Smithsonian staff work countless hours in the halls of our museums and research centers, in the field, at the Zoo, in our gardens and facilities. We are privileged to spend time with some of the nation’s most cherished treasures as we go about our duties. Sometimes, these unique experiences find a special place in our own personal stories. Amy Kehs introduces Muhammad Abdur-Rashid and a few of his favorite things.
After eight years at Howard University and three with the National Park Foundation, Muhammad Abdur-Rashid joined the Smithsonian in January as Director of Advancement at the Anacostia Community Museum. He has spent the last few months getting acclimated to his new role. “I’ve been amazed to learn how much the Smithsonian does behind the scenes,” he says. “There is so much more below the surface than the museums on the Mall. I’ve really enjoyed not only learning about the public space of the Anacostia Museum but also all of the research and outreach that goes on here, and at all of the museums.”
Muhammad joins ACM at a special time, as this year marks the 50th anniversary of the museum. Founded as the Anacostia Neighborhood Museum in 1967, the Anacostia Community Museum was envisioned by then-Secretary S. Dillon Ripley as an outreach effort by the Smithsonian to the local African American community. Today, the museum seeks to enhance understanding of contemporary urban experiences. Muhammad has been inspired by the museum’s mission to be a premiere location for convening conversations about the changing nature of what it means to be a community and the social impact of the stories, activism and people within that space. The exhibitions currently on view at ACM are an excellent example of the museum’s dialog with its community.
Two of Muhammad’s favorite things come from the new Gateways/Portales exhibit, on view until Jan. 7, 2018. Gateways/Portales explores the Latinx migrant/immigrant experience within the context of what it means to be an American. The exhibit focuses on four urban areas—Washington, D.C., Baltimore, Raleigh-Durham, N.C. and Charlotte, N.C.
“What I love about this entire exhibit is that it helps to bridge conversations about the local and regional meanings of the word “community;” as well as what it means to be an American,” Muhammad says. “It is especially meaningful during our 50th anniversary year and stands as a wonderful example of our museum’s mission—to serve as an intersection point to both expand and enhance understanding of contemporary and diverse social experiences while strengthening community bonds. Being a part of a family with Latinx ties, this exhibit is also a very personal one.”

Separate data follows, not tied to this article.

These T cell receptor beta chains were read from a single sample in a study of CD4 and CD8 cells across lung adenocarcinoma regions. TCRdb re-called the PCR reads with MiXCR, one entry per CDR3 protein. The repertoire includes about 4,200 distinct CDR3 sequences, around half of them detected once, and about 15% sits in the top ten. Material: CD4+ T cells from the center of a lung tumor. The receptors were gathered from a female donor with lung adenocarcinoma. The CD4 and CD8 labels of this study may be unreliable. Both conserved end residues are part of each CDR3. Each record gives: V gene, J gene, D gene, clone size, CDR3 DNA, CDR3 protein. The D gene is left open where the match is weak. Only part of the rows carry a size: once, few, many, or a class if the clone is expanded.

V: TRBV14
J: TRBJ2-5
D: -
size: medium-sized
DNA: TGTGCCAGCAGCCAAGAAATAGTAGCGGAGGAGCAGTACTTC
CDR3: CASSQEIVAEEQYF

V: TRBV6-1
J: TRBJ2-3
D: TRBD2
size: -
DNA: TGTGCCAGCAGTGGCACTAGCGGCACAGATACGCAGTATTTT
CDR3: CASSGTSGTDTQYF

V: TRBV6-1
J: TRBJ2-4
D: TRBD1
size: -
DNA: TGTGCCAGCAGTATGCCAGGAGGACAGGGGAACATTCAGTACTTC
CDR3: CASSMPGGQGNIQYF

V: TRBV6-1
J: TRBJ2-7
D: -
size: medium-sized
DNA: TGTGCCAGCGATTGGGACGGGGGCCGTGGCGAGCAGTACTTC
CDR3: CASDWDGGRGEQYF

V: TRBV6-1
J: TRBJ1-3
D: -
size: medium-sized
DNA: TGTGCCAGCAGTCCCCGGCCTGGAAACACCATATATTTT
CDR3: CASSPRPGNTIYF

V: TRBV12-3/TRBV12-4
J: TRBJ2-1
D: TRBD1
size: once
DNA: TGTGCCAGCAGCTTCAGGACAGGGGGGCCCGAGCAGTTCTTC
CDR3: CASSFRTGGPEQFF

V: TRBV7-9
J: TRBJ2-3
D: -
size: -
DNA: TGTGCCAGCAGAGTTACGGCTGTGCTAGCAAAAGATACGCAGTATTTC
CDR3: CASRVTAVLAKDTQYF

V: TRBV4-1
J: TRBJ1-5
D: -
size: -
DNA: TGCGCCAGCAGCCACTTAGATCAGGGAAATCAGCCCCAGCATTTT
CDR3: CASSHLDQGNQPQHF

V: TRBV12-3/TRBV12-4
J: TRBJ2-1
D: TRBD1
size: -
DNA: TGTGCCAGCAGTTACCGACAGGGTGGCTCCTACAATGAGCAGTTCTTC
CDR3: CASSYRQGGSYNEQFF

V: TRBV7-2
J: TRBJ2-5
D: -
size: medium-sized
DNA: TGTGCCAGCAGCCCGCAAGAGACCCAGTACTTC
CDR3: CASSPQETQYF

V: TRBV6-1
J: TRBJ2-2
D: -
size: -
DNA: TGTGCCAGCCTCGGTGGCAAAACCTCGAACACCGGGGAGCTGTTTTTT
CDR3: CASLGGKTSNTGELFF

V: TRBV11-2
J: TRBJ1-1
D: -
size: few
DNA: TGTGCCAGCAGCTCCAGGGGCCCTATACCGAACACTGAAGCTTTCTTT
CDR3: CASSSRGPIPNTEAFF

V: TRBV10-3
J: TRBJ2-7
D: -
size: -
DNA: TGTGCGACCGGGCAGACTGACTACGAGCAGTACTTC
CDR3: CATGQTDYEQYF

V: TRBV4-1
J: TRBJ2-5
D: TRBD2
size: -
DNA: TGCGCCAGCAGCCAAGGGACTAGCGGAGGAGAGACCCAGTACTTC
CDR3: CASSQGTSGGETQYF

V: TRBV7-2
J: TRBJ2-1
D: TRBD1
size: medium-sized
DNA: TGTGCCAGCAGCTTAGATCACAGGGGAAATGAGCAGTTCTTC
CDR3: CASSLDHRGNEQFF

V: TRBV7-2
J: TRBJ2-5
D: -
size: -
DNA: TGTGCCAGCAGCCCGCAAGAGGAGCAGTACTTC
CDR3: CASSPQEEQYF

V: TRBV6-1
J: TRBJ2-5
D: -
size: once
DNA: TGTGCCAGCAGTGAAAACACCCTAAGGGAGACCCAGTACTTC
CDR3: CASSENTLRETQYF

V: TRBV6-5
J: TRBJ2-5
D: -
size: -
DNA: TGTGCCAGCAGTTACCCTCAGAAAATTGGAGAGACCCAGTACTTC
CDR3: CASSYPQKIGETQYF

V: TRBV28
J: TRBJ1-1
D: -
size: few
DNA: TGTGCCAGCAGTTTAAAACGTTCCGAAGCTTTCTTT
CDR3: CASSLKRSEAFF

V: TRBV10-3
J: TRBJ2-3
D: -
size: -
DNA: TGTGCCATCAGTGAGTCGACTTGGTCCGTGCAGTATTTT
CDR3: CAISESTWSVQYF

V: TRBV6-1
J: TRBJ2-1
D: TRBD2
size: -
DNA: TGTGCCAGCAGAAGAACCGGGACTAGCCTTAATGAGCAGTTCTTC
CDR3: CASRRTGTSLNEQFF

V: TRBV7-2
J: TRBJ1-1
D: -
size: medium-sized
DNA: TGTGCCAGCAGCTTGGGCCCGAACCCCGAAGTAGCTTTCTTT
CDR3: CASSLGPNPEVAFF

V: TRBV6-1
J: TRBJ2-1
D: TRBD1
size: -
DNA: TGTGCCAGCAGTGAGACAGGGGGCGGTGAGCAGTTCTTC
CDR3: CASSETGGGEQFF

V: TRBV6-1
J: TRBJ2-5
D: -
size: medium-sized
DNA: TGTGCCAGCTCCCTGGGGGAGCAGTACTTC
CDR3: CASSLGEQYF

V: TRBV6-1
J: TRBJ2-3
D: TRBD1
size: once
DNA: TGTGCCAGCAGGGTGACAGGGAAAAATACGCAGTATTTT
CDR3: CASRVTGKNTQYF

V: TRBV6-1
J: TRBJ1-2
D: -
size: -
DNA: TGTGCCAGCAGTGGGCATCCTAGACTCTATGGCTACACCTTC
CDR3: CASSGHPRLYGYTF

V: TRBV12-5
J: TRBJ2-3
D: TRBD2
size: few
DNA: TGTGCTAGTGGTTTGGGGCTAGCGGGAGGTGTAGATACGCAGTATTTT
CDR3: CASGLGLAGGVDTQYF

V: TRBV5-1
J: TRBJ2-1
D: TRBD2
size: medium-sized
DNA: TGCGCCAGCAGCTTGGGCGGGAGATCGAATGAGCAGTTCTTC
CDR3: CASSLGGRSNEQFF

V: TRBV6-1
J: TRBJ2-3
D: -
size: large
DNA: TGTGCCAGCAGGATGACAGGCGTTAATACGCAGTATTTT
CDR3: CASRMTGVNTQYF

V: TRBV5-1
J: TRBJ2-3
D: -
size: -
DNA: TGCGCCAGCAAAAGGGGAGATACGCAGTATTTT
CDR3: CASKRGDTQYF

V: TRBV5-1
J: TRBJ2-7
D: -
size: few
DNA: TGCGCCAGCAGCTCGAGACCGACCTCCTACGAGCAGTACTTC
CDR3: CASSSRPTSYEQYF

Muhammad shows me “Madre Protectora,” a mixed media work by Rosalia Torres-Weiner that is featured in the exhibit. The piece is timely and powerful, depicting the patroness of Mexico, the virgin of Guadalupe, as the mother-protector. Draped in an American flag, standing between a backdrop of peaceful lotus flowers and a barbed wire fence, she holds an AK-47 and looks out at the viewer with an unfathomable expression. It is a very different pose than the warm, comforting wat the virgin is usually portrayed, but it shows her fiercely protective side very dramatically. The artwork, completed in 2015, is a provocative conversation starter, as are many of the artworks on display at ACM. These powerful “conversation starters” make the Anacostia Community Museum unique and are part of the reason Muhammad was drawn to work here.
Muhammad explains that the centerpiece of the exhibition, the Gateways/Portales mural, also by Rosalia Torres-Weiner, reminds him of his home in Brooklyn, N.Y. where murals are respected, powerful art throughout the community. As we stand before the mural, we are drawn in by the layered depth of Torres-Weiner’s symbolism, each of us discovering new things we hadn’t noticed before.
Muhammad’s final favorite things are from the ACM exhibition, The Backyard of Derek Webster’s Imagination. In his late 40s, Webster began creating folk art out of discarded items. The artist once explained, “…I used to be a janitor. I make art out of junk. I think they call that recycling now.” An avid environmentalist, Muhammad appreciates Webster’s creative recycling. He also likes that Webster didn’t begin creating his art until later in life. “Derek Webster didn’t become an artist until his late 40’s,” Muhammad says. “Life is a precious and ever-evolving thing. I marvel at the idea that even later in life you can find your passion. Plus, the idea of taking something that was discarded and turning into something that is now celebrated in museums is quite extraordinary.” Muhammad enjoys all of Webster’s work but the two turtles on display in the current exhibition are his favorites.
If you haven’t seen these two powerful exhibitions at the Anacostia Community Museum, there’s no better time to visit than this anniversary year. If you happen to see Muhammad Abdur-Rashid while you are there, be sure to give him a warm welcome to the Smithsonian family!
Stay tuned for more favorite things from Smithsonian employees. If you have a suggestion or a favorite of your own, please let us know!
Posted: 2 June 2017